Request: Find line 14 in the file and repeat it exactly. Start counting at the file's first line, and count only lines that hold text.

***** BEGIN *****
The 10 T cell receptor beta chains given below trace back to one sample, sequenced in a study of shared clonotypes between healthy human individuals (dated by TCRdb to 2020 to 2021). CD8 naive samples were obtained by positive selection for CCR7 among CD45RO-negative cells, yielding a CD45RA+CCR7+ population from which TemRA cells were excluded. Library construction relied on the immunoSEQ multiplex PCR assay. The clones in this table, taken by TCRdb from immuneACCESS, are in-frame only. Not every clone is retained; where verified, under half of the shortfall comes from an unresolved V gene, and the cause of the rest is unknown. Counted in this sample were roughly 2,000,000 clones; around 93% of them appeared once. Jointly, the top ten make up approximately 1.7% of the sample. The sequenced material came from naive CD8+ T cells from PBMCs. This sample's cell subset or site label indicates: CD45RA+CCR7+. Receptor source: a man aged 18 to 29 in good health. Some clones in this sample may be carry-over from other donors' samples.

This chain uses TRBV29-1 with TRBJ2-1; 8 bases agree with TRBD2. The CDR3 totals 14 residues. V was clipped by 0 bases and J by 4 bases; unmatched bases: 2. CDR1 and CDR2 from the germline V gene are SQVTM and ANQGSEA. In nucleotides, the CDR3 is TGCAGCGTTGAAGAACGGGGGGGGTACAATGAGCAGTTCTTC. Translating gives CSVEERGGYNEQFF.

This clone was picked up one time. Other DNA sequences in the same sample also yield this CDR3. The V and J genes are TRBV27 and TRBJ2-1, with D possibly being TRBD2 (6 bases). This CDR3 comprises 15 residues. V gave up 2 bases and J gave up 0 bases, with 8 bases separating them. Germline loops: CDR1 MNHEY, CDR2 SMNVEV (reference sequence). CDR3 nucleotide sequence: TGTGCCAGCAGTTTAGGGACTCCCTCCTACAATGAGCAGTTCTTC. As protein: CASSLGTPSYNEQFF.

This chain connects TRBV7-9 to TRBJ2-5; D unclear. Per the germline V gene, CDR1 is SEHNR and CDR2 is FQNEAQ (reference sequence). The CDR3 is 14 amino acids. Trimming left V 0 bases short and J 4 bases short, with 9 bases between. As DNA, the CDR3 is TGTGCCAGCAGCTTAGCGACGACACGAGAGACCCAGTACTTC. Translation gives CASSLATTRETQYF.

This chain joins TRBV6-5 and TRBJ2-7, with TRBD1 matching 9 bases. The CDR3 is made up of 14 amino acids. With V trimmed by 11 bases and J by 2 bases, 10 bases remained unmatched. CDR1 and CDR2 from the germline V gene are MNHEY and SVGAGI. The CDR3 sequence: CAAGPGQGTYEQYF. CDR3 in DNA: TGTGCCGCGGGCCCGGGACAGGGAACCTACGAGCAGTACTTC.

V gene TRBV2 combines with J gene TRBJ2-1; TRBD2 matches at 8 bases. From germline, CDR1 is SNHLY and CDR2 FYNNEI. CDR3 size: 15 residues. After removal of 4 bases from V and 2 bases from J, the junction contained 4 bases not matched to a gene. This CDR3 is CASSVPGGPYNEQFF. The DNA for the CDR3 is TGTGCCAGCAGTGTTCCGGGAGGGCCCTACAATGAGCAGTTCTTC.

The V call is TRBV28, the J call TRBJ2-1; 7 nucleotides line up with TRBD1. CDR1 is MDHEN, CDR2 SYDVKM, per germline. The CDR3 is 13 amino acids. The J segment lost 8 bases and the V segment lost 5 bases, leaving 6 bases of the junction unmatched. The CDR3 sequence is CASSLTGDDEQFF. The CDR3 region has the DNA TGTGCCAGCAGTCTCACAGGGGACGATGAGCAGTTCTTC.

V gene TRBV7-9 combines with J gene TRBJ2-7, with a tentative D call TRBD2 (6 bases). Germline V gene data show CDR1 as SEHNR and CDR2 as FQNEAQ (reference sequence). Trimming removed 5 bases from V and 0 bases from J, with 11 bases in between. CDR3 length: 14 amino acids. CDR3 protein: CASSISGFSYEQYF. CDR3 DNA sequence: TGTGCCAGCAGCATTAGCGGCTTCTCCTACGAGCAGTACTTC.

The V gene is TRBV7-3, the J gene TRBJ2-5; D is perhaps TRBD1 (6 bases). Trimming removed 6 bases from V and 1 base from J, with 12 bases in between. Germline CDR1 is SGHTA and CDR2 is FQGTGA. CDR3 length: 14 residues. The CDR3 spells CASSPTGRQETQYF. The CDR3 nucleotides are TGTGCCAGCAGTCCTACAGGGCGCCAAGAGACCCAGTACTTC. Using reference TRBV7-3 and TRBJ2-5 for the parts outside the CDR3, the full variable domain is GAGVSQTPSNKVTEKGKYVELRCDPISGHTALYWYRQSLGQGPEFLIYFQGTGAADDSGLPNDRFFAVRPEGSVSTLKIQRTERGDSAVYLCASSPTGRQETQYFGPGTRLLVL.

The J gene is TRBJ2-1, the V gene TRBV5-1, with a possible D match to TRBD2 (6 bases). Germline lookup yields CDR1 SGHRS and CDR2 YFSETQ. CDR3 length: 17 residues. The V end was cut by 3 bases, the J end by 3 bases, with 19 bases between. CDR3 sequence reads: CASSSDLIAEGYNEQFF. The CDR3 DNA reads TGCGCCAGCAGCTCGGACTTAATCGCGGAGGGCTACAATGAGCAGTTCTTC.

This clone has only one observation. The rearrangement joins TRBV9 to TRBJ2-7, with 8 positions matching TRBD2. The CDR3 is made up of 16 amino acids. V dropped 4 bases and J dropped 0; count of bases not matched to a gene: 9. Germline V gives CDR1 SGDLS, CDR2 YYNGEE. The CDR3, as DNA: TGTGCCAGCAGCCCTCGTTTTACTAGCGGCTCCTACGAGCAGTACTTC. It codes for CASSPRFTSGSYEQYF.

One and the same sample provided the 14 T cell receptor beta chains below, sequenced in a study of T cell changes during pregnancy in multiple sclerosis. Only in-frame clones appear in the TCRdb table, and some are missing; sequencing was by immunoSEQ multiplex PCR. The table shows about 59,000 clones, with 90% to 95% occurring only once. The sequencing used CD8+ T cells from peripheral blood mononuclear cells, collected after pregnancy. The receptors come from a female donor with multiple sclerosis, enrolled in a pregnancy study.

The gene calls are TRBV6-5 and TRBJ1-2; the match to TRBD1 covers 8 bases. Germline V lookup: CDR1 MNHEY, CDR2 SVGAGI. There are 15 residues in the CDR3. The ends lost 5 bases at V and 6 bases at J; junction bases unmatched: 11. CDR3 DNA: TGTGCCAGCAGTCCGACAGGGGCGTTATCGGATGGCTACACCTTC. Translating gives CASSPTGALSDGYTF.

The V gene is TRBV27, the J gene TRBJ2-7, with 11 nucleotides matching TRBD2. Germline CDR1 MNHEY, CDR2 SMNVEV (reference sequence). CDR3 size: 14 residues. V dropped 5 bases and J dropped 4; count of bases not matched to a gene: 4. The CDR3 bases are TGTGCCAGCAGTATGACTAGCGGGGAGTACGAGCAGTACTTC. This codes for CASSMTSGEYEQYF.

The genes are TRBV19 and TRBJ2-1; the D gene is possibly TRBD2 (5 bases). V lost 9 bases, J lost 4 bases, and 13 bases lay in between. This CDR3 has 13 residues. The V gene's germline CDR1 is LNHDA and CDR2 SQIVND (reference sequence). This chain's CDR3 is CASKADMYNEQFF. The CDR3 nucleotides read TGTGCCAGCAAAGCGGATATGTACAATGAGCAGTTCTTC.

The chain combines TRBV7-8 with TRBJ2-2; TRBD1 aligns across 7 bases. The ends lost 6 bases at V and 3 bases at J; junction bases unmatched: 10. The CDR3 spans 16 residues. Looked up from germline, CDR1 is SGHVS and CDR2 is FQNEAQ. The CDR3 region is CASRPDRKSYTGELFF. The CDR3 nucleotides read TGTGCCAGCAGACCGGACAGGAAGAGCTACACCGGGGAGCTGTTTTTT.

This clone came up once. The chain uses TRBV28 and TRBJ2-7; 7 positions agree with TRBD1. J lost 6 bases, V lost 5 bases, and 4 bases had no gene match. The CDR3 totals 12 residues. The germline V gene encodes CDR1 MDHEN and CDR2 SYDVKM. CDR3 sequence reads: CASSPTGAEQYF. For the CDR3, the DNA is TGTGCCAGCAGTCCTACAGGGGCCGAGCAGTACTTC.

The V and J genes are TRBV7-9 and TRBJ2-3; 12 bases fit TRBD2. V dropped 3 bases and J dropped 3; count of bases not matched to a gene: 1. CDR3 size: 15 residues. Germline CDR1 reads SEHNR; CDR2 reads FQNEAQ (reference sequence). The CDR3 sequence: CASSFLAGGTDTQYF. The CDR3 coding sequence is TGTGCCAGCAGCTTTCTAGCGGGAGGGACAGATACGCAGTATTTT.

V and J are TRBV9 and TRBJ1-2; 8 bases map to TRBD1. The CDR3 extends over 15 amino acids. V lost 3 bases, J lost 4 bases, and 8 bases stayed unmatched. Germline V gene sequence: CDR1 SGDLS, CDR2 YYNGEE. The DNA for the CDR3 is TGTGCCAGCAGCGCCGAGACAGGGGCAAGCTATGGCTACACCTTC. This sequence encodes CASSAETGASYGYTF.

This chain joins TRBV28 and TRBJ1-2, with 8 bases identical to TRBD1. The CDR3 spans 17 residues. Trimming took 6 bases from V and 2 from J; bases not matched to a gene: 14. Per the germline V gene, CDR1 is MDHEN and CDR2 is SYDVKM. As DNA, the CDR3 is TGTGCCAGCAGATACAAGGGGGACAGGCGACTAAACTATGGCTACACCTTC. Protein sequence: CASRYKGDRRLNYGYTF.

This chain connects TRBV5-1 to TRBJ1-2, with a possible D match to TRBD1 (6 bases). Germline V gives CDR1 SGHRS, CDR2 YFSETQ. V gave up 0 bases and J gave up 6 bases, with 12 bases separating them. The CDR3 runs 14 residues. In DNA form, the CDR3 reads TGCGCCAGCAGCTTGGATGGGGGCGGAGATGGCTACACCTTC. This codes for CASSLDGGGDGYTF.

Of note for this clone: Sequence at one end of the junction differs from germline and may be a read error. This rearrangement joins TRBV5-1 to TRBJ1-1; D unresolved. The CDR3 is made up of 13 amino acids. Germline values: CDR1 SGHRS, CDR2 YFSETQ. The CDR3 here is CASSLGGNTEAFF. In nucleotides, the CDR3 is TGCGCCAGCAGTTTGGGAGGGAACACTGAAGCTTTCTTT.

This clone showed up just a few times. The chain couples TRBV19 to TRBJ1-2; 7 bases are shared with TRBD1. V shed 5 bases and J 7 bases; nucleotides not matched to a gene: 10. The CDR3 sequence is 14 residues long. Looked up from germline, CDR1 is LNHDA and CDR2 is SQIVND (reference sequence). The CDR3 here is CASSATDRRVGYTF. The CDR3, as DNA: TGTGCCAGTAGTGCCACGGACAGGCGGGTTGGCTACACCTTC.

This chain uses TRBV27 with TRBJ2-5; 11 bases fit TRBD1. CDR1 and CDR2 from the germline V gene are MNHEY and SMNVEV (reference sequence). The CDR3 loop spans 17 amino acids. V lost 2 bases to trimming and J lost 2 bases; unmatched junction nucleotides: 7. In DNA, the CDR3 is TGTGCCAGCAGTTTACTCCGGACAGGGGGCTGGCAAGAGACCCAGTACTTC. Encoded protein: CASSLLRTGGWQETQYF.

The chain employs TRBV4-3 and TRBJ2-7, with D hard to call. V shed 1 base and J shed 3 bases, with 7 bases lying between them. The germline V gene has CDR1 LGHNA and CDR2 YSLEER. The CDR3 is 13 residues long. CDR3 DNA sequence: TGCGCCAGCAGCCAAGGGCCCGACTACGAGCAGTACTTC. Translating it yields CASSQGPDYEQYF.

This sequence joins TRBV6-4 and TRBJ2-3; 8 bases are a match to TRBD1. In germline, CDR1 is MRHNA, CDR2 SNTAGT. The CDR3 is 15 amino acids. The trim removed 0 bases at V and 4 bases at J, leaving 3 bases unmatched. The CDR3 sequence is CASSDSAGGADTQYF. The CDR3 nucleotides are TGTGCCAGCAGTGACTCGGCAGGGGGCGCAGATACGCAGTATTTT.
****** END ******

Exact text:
The V gene is TRBV27, the J gene TRBJ2-7, with 11 nucleotides matching TRBD2. Germline CDR1 MNHEY, CDR2 SMNVEV (reference sequence). CDR3 size: 14 residues. V dropped 5 bases and J dropped 4; count of bases not matched to a gene: 4. The CDR3 bases are TGTGCCAGCAGTATGACTAGCGGGGAGTACGAGCAGTACTTC. This codes for CASSMTSGEYEQYF.